YOLO (?)

In the car the other night, my twelve year old daughter told me that she hates the term YOLO (you only live once), in part because people use it as an excuse to do and say stupid things.

That’s true, I said immediately.  She popped out of the car to meet her friends for an evening run.  That’s really True, I thought and kept thinking as her words reverberated.  

I am a little more than four years past a cancer diagnosis.  Apart from the obvious ramifications of having that oversize shoe dropped, cancer survivors are often pressured outright and by implication to live a life worthy of envy.  Here’s a partial list:

Live life to the fullest
Don’t take a single moment for granted
Live each day as if it’s your last
Appreciate what we have because you never know when it will be gone
Tomorrow may never come
While you’re busy yolo-ing, don’t forget that your yolo just might be a heck of a lot shorter than you once imagined

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While there is certainly a modicum of wisdom in these maxims, but they also carry a common theme.


There are a whole lot of angry points to make about the pressure to both survive cancer AND to become an inspiration, about the guilt that comes when I just want to take an entire day for granted by staying in my pajamas and watching a Law and Order marathon, about being forced onto a path I didn’t choose.

Scared?  Yeah, I’ve been scared.  I’ve spent days, weeks, months, and the better part of a year worried about my beeline toward a premature grave.  I’ve even watched it happen to my friends: good, deserving women younger than I.  But somewhere in the dissolution of immortality, while I was busy trying to live the lives that they couldn’t, or the life that I didn’t, that heard that quiet “pssst,”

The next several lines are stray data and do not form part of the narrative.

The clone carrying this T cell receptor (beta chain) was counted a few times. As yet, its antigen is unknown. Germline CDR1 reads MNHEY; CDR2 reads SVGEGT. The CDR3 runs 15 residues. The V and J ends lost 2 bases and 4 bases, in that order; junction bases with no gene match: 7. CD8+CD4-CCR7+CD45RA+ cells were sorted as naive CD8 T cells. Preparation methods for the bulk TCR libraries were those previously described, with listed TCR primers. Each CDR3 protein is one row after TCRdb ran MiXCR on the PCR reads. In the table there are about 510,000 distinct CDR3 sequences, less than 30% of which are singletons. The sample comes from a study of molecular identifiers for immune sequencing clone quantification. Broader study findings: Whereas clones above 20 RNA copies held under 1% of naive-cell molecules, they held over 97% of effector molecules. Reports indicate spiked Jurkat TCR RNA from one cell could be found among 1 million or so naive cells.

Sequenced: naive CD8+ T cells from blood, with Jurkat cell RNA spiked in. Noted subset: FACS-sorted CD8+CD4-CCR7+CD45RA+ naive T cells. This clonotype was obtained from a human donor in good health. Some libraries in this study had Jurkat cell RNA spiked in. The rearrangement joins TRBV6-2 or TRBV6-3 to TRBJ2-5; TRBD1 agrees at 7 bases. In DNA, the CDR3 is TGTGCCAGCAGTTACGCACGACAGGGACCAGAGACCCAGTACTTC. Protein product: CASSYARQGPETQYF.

Do you want to frantically live today, cramming in every possible experience, just because it might be gone tomorrow?  

Allowing fear to dictate your life is to live in constant scarcity.  No matter what, it will never be enough — not enough time, not enough love, not enough health.  I grew up in scarcity and I’ve consciously worked to unpack so as not to repeat that with my own kids. Perhaps that is what makes me so sensitive to this ubiquitous fear-based philosophy.  Isn’t this “living each day like it’s your last” idea pretty similar to hoarding?  

Of course I’m still scared of the cancer coming back and killing me before I’m good and ready.  I’m scared something will happen to my kids, to my husband, that we will lose all our money and not have a house anymore, that Israel will use nuclear weapons on Palestine, and the list goes on.  To pretend I live a fear-free life would be preposterous.

But to make that my raison d’être?  That’s just letting fear win, an excuse as my daughter said, to do something stupid.  The hard, but liberating truth is that we’ll never outrun the inevitable. You chose what comes in between.  

(besides, I’m not even sure I accept the “yolo” premise, but that’s a whole ‘nother story.)

3 thoughts on “YOLO (?)”

  1. YOLO – I love this – the search for enlightenment and new age living as applied to survivorship.

    Hurry up and get the good stuff BEFORE YOU DIE.

    I’m tired of that as well. Having had cancer doesn’t lead someone to be any more or less human; it can make us more aware of the concept of gratitude. Or an abiding appreciation to have the physical discomfort and pain from treatment cease.

    That fact that you point out the undercurrent of fear is telling. When we’re truly accepting – we don’t have to be more than we are. Just being is absolutely stellar, thank you very much.


  2. I agree completely. I do think about that also…After spending hours & hours on FaceBook & the little thought creeps in “You could have *fill in the blank* with that much time. What a waste.” I have to stop & say to myself, wait. I enjoyed myself; I talked to friends, I read articles & learned things & had a few laughs. No, I didn’t do these other things that some part of me says I “should” make sure & do before I die, but hey, you can’t do it all.
    So, gratefully, I just let it go. Each day is about living as we choose, not to check things off a list.
    Thanks for this post.

  3. YOLO can be seen as an expression of high ‘time preference.’ Time preference is the extent to which one values the present vs the future.

    When time preference is high, a person seeks to elevate std of living today. Consuming more–perhaps even borrowing resources from others to live larger than current income permits. Debt, therefore, is often associated w high time preference.

    Lower time preference means that a person acts today w an eye on tomorrow. Because more value is placed on the future, less income is consumed and more is saved today. The savings are put aside to elevate std of living down the road.

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